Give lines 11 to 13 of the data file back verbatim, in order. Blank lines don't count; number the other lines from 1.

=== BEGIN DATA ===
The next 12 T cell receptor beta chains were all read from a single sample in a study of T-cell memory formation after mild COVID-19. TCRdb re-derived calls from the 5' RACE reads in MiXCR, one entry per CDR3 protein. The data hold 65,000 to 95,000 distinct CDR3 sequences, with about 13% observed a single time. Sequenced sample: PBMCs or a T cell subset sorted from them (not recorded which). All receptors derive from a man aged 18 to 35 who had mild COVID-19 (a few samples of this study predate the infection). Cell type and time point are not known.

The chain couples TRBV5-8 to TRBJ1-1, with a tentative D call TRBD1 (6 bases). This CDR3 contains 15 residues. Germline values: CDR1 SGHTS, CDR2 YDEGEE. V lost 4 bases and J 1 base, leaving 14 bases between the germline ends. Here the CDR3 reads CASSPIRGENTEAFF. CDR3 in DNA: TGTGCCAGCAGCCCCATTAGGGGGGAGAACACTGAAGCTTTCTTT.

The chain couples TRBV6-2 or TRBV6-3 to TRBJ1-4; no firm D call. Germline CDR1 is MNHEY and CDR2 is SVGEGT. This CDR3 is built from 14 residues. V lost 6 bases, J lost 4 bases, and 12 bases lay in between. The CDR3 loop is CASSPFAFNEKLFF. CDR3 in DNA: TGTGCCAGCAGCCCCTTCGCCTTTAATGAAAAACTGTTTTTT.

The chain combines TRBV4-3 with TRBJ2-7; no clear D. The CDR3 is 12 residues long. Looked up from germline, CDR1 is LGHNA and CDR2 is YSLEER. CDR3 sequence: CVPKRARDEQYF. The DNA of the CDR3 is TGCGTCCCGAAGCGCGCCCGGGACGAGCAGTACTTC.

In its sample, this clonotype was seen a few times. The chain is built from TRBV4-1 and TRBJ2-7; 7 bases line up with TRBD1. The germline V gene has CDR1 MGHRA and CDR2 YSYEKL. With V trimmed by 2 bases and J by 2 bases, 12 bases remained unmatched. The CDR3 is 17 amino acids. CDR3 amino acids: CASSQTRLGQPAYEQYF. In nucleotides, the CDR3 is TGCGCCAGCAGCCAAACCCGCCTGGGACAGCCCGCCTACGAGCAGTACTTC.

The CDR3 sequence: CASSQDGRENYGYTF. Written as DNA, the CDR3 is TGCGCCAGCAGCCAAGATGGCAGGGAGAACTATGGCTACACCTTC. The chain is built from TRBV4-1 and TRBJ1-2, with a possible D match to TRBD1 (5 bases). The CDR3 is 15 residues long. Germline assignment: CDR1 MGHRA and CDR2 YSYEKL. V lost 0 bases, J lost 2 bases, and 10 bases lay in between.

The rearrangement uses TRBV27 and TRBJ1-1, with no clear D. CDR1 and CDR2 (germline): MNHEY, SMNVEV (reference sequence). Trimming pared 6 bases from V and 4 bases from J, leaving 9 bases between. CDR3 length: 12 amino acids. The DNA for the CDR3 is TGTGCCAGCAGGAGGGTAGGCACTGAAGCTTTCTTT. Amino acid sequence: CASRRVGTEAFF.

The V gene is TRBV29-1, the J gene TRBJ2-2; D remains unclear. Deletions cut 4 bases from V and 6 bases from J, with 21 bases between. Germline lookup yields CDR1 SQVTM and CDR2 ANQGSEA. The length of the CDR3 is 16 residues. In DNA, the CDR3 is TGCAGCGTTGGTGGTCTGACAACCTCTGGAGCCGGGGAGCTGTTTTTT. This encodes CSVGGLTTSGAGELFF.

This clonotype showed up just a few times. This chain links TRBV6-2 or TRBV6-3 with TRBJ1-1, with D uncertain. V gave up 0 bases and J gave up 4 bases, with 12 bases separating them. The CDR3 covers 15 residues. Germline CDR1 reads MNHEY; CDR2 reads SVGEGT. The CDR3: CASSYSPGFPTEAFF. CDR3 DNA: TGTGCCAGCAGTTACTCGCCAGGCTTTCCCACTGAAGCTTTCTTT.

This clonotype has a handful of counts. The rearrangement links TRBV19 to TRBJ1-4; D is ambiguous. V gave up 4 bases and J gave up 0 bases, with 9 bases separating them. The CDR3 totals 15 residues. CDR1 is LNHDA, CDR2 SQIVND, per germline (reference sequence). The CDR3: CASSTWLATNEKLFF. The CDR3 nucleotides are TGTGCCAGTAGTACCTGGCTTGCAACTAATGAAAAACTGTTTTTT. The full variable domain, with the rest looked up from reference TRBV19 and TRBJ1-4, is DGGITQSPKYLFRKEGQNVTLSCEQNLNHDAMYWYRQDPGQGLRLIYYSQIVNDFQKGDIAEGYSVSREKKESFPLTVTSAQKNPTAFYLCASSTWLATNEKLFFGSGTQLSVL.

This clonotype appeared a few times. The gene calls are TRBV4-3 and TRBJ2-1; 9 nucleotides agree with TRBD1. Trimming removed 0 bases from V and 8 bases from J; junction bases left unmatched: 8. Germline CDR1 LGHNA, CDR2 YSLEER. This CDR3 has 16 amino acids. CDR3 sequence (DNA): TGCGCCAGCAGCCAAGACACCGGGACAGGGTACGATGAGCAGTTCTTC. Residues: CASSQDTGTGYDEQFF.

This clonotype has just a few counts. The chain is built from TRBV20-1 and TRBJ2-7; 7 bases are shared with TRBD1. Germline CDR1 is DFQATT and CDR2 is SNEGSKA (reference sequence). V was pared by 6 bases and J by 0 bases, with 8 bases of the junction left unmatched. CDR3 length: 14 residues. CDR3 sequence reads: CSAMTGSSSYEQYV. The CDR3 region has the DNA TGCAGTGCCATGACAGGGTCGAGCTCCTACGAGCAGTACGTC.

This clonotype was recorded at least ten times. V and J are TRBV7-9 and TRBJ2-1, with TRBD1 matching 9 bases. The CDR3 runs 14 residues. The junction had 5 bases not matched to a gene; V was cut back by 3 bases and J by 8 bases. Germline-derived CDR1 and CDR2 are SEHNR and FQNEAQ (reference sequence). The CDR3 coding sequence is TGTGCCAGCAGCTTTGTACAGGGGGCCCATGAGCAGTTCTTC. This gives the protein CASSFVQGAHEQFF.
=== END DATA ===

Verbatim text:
This clonotype appeared a few times. The gene calls are TRBV4-3 and TRBJ2-1; 9 nucleotides agree with TRBD1. Trimming removed 0 bases from V and 8 bases from J; junction bases left unmatched: 8. Germline CDR1 LGHNA, CDR2 YSLEER. This CDR3 has 16 amino acids. CDR3 sequence (DNA): TGCGCCAGCAGCCAAGACACCGGGACAGGGTACGATGAGCAGTTCTTC. Residues: CASSQDTGTGYDEQFF.

This clonotype has just a few counts. The chain is built from TRBV20-1 and TRBJ2-7; 7 bases are shared with TRBD1. Germline CDR1 is DFQATT and CDR2 is SNEGSKA (reference sequence). V was pared by 6 bases and J by 0 bases, with 8 bases of the junction left unmatched. CDR3 length: 14 residues. CDR3 sequence reads: CSAMTGSSSYEQYV. The CDR3 region has the DNA TGCAGTGCCATGACAGGGTCGAGCTCCTACGAGCAGTACGTC.

This clonotype was recorded at least ten times. V and J are TRBV7-9 and TRBJ2-1, with TRBD1 matching 9 bases. The CDR3 runs 14 residues. The junction had 5 bases not matched to a gene; V was cut back by 3 bases and J by 8 bases. Germline-derived CDR1 and CDR2 are SEHNR and FQNEAQ (reference sequence). The CDR3 coding sequence is TGTGCCAGCAGCTTTGTACAGGGGGCCCATGAGCAGTTCTTC. This gives the protein CASSFVQGAHEQFF.